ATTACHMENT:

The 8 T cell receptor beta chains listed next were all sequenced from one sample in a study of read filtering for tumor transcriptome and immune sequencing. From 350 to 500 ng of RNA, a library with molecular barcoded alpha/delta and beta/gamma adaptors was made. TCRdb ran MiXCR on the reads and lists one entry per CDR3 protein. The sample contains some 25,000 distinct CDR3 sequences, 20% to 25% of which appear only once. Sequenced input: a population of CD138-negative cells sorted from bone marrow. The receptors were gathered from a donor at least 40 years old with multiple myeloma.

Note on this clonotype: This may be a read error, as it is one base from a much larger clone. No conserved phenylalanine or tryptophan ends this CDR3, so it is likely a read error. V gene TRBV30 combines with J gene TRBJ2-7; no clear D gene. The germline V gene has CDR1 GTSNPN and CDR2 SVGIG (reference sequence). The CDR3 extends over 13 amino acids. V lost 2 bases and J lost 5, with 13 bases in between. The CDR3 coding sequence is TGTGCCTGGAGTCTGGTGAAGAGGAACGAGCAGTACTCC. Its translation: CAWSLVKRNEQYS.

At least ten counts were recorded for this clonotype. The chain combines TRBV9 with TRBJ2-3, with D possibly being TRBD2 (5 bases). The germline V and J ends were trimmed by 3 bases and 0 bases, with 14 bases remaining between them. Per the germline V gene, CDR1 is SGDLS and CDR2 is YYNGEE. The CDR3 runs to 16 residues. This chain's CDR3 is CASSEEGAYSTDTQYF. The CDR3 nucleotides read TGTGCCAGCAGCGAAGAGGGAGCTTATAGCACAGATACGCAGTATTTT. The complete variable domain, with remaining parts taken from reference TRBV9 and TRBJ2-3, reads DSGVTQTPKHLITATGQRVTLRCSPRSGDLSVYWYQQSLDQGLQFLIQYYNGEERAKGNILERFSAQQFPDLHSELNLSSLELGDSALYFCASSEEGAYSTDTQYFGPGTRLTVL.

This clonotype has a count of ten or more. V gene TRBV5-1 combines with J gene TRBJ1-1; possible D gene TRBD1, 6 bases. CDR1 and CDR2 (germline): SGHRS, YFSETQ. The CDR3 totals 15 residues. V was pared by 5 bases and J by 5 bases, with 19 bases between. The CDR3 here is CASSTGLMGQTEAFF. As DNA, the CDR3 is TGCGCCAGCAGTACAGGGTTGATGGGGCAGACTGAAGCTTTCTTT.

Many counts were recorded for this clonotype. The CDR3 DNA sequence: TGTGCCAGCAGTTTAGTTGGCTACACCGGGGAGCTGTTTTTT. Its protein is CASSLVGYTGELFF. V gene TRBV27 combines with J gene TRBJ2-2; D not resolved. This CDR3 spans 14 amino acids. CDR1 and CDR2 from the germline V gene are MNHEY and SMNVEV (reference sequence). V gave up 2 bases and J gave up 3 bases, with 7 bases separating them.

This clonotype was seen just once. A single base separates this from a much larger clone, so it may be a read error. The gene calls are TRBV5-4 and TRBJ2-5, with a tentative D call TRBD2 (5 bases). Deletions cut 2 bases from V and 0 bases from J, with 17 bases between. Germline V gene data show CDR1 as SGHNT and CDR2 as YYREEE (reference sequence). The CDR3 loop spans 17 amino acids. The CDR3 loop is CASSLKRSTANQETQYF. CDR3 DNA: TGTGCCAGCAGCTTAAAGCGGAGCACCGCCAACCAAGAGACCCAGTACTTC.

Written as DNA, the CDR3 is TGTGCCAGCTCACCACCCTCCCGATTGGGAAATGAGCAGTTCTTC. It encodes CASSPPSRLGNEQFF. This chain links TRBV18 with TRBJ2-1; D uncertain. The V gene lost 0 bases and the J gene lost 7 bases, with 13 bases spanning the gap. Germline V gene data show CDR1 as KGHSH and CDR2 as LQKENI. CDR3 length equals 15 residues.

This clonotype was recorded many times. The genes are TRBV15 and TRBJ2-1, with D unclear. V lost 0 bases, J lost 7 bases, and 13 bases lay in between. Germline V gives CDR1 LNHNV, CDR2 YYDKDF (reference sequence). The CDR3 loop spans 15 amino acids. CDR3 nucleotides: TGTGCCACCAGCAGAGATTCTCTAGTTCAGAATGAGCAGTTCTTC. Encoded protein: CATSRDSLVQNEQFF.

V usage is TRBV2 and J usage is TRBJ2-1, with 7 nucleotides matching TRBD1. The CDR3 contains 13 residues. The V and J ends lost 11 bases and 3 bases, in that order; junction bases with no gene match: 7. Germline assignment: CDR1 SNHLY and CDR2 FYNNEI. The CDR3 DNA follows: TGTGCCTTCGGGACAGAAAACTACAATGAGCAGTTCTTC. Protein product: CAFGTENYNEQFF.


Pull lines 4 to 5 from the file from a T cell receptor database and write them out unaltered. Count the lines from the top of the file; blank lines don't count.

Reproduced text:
This clonotype has a count of ten or more. V gene TRBV5-1 combines with J gene TRBJ1-1; possible D gene TRBD1, 6 bases. CDR1 and CDR2 (germline): SGHRS, YFSETQ. The CDR3 totals 15 residues. V was pared by 5 bases and J by 5 bases, with 19 bases between. The CDR3 here is CASSTGLMGQTEAFF. As DNA, the CDR3 is TGCGCCAGCAGTACAGGGTTGATGGGGCAGACTGAAGCTTTCTTT.

Many counts were recorded for this clonotype. The CDR3 DNA sequence: TGTGCCAGCAGTTTAGTTGGCTACACCGGGGAGCTGTTTTTT. Its protein is CASSLVGYTGELFF. V gene TRBV27 combines with J gene TRBJ2-2; D not resolved. This CDR3 spans 14 amino acids. CDR1 and CDR2 from the germline V gene are MNHEY and SMNVEV (reference sequence). V gave up 2 bases and J gave up 3 bases, with 7 bases separating them.